The Spark

the Voice of
The Communist League of Revolutionary Workers–Internationalist

“The emancipation of the working class will only be achieved by the working class itself.”
— Karl Marx

Issue no. 1089 — September 16 - 30, 2019

Deal or No Deal:
Trump Continues the Bloody U.S. War in Afghanistan

Sep 16, 2019

Faced with a fierce re-election campaign in 2020, President Trump had gone to great lengths to make the claim that he was ending the U.S. war in Afghanistan and pulling out all U.S. troops. Trump even planned on bringing the warring Taliban and Afghan government together at Camp David to sign a peace deal a few days before September 11. He then planned on using spectacular ceremonies to mark the anniversary of the September 11 terrorist attacks as a backdrop for him to take all the credit for ending the war. Trump couldn’t wait to show that he could do what his predecessors, Presidents George W. Bush and Barack Obama, had failed to do – bring the troops home from the longest war in U.S. history.

But a few days before the summit, Trump’s deal fell apart. There was no Camp David summit. All Trump had on his hands was another fiasco, just like his grandiose peace deal with North Korea that had fizzled away, or his claim that Mexico would pay for his wall.

So the war that has not stopped for 18 years – the longest U.S. war – goes on. The U.S. has been launching more air-based missiles and dropping more bombs than ever, almost twice as many as during the U.S. surge in 2011 under President Obama. And it was continuing to wage the war on the ground with 14,000 troops, as well as countless CIA agents linked to Afghan militias, death squads and gangs, not to speak of tens of thousands of private military contractors.

No, this year has been filled with the same barbaric destruction and death as the rest of the 18 horrible years of war, in which the Afghan population has been caught in the middle. No one knows how many people have been killed or wounded, because no one with various Afghan governments has even bothered to count. The U.S. certainly didn’t. But it has to be in the hundreds of thousands, if not the millions, with a big part of the population displaced by the war, refugees either inside or outside the country.

The reason the U.S. government originally gave for invading Afghanistan 18 long years ago – to punish the ruling Taliban for aiding the terrorists who carried out the 9/11 attacks on the U.S. – was a bold-faced lie. The Taliban had nothing to do with 9/11 – and the U.S. CIA knew it, later even said it. But the U.S. government chose to invade Afghanistan anyway because it was a convenient target, a very small, extremely impoverished country that had already been bled by decades of war. U.S. officials figured that in response to 9/11, they could carry out a quick, easy war that would allow the U.S. military to flex its muscles in a show of force for all the world to see.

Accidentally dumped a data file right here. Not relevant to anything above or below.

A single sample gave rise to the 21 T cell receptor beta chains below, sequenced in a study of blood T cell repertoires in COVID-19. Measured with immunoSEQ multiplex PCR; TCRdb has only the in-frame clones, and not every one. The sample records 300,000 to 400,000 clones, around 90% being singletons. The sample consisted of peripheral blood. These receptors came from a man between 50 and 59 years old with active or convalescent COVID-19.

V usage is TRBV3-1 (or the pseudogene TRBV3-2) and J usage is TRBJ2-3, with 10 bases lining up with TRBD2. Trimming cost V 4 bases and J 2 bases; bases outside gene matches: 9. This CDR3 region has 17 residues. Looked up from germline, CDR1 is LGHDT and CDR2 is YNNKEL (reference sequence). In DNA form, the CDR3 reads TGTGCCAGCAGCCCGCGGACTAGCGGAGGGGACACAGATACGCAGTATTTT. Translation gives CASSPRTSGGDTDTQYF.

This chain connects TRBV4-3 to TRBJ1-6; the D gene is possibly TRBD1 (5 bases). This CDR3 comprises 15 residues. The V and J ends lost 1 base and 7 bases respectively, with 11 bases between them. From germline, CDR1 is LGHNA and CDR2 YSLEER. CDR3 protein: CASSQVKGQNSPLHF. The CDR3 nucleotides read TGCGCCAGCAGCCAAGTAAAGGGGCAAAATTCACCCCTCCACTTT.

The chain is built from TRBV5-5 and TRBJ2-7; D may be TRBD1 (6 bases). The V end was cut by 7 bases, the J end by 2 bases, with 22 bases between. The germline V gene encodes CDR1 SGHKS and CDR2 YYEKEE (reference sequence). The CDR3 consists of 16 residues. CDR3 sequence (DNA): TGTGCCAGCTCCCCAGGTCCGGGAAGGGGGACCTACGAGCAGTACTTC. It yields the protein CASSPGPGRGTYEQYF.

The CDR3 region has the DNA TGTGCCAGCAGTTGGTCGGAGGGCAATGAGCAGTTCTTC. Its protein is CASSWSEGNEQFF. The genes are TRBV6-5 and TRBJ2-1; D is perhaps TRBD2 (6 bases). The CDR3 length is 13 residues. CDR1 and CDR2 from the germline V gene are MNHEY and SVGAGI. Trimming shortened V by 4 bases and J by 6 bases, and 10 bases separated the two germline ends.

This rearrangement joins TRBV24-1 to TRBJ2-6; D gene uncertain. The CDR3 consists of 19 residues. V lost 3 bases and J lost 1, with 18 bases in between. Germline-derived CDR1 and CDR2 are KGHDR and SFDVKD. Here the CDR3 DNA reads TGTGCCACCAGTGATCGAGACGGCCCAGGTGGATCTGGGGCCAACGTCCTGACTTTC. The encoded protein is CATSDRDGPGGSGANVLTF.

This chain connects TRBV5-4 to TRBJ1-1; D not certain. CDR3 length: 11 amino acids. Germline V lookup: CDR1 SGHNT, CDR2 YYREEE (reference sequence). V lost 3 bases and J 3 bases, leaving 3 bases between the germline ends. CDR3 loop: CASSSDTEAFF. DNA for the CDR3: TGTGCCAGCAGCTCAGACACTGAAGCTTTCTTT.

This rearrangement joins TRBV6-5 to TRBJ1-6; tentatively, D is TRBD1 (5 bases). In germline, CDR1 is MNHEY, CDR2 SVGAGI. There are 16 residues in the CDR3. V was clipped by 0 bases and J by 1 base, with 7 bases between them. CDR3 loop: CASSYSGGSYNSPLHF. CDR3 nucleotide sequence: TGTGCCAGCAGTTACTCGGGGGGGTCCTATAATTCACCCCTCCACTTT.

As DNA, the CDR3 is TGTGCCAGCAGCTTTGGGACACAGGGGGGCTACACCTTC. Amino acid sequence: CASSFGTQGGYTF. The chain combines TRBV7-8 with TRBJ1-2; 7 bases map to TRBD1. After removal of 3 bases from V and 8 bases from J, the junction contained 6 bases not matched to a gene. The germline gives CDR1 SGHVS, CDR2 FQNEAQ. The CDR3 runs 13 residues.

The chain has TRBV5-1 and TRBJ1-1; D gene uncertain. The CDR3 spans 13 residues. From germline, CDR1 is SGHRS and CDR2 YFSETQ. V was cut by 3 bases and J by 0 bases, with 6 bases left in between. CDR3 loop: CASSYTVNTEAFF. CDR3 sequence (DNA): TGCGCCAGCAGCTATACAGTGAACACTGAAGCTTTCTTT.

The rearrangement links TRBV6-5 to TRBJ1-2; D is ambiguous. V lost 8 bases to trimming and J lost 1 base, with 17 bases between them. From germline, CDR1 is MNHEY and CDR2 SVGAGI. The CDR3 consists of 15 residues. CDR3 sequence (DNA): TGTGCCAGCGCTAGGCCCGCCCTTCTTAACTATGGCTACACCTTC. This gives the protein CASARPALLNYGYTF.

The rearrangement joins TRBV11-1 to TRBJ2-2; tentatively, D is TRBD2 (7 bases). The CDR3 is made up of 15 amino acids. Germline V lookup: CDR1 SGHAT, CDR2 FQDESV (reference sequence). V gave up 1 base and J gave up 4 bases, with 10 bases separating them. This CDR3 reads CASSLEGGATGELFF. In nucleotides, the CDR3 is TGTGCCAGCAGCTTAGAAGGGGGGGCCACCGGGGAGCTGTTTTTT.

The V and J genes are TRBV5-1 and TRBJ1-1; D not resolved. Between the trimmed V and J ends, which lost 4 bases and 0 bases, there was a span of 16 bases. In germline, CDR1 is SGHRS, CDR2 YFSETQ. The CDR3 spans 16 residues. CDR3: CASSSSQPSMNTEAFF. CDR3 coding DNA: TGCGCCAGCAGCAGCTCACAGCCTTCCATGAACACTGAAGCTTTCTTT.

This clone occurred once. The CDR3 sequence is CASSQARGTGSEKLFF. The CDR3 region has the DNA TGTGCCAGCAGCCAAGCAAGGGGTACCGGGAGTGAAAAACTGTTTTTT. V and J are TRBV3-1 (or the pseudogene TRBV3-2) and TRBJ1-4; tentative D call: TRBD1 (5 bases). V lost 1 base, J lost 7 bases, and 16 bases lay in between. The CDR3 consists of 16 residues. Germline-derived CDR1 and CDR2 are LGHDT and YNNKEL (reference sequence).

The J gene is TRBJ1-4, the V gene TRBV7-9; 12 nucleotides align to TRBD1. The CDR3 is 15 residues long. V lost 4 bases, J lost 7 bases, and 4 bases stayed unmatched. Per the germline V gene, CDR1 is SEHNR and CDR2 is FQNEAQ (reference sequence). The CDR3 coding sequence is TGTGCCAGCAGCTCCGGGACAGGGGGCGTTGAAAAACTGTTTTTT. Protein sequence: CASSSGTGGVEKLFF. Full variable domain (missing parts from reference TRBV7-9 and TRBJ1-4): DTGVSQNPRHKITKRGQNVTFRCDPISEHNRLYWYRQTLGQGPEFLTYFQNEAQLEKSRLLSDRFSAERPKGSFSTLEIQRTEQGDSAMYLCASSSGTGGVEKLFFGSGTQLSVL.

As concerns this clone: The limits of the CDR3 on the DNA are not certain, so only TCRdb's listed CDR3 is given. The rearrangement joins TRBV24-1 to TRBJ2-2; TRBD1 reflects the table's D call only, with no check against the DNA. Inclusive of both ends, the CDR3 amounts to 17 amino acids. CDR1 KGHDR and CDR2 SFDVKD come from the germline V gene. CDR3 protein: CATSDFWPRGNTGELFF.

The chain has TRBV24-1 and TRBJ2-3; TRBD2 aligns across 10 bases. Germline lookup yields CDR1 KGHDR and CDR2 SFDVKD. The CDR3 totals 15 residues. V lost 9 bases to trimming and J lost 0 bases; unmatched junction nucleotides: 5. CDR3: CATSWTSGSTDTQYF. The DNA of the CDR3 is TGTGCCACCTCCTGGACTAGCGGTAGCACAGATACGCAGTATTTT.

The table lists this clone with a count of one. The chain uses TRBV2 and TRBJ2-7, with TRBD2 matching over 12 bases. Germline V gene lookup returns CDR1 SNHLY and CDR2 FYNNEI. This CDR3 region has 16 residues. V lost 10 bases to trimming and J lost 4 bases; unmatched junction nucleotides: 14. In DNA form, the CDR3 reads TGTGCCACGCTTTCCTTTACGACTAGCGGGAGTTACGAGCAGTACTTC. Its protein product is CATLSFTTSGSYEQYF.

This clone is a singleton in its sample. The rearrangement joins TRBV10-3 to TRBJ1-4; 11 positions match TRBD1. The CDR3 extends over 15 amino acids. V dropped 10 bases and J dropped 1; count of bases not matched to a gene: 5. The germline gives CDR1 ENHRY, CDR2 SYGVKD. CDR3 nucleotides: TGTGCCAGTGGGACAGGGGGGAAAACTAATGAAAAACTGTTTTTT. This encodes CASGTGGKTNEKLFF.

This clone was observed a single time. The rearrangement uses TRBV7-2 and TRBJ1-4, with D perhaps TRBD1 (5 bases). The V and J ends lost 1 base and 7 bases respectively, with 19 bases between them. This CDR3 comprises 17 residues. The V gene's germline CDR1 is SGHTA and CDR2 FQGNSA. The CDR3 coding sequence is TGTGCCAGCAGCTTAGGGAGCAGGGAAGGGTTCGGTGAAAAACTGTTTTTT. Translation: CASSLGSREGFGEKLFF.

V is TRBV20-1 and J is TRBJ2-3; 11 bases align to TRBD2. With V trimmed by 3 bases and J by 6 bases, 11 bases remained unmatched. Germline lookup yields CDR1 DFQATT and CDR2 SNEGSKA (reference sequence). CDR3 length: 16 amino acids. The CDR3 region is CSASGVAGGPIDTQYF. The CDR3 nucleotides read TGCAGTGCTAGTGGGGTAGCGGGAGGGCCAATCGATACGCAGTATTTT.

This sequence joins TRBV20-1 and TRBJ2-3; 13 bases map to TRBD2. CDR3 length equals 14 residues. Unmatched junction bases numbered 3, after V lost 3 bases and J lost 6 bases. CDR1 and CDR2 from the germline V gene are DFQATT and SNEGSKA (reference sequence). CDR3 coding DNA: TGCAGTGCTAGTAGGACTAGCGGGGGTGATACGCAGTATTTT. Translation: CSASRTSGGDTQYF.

Instead, the U.S. created its own quagmire for all the world to see. Each response by the U.S. military only created bigger problems, plunging it deeper into a worsening disaster and more impossible to get out.

At the beginning of this war, the U.S. military did chase the ruling Taliban from power without much of a fight. But to replace the Taliban, the U.S. government installed its old allies from previous wars, a bunch of warlords, smugglers, gangsters and drug traffickers, who under the guise of religious fundamentalist fanaticism, had imposed themselves on the Afghan population.

So, the U.S. occupation set off both resistance from parts of the Afghan population, as well as a civil war between different factions of warlords, Taliban and other groupings. In the following years, everything the U.S. military and CIA did to strengthen their own position, through military might, only spread the civil war and resistance, and further destroyed the country.

Trump has made it clear that he still wants to announce some kind of new peace deal for his own political purposes in the near future. But there is no reason to believe that anything he announces will either end the bloody civil war, nor end the U.S. presence in the country.

The war that U.S. imperialism began for its own vicious reasons will only continue, an unending war that spells an ongoing catastrophe for the population of Afghanistan and the entire region. Not to mention that it is also a disaster for working people in this country.

Pages 2-3

A Tale of Two Cities

Sep 16, 2019

The Greyhound Bus station in Detroit is located right at the edge of downtown. It’s in a prime location.

So, it is no surprise that its owner, the Michigan Department of Transportation, apparently plans to sell the current Greyhound station location to unknown developers for possible retail, parking or high end housing.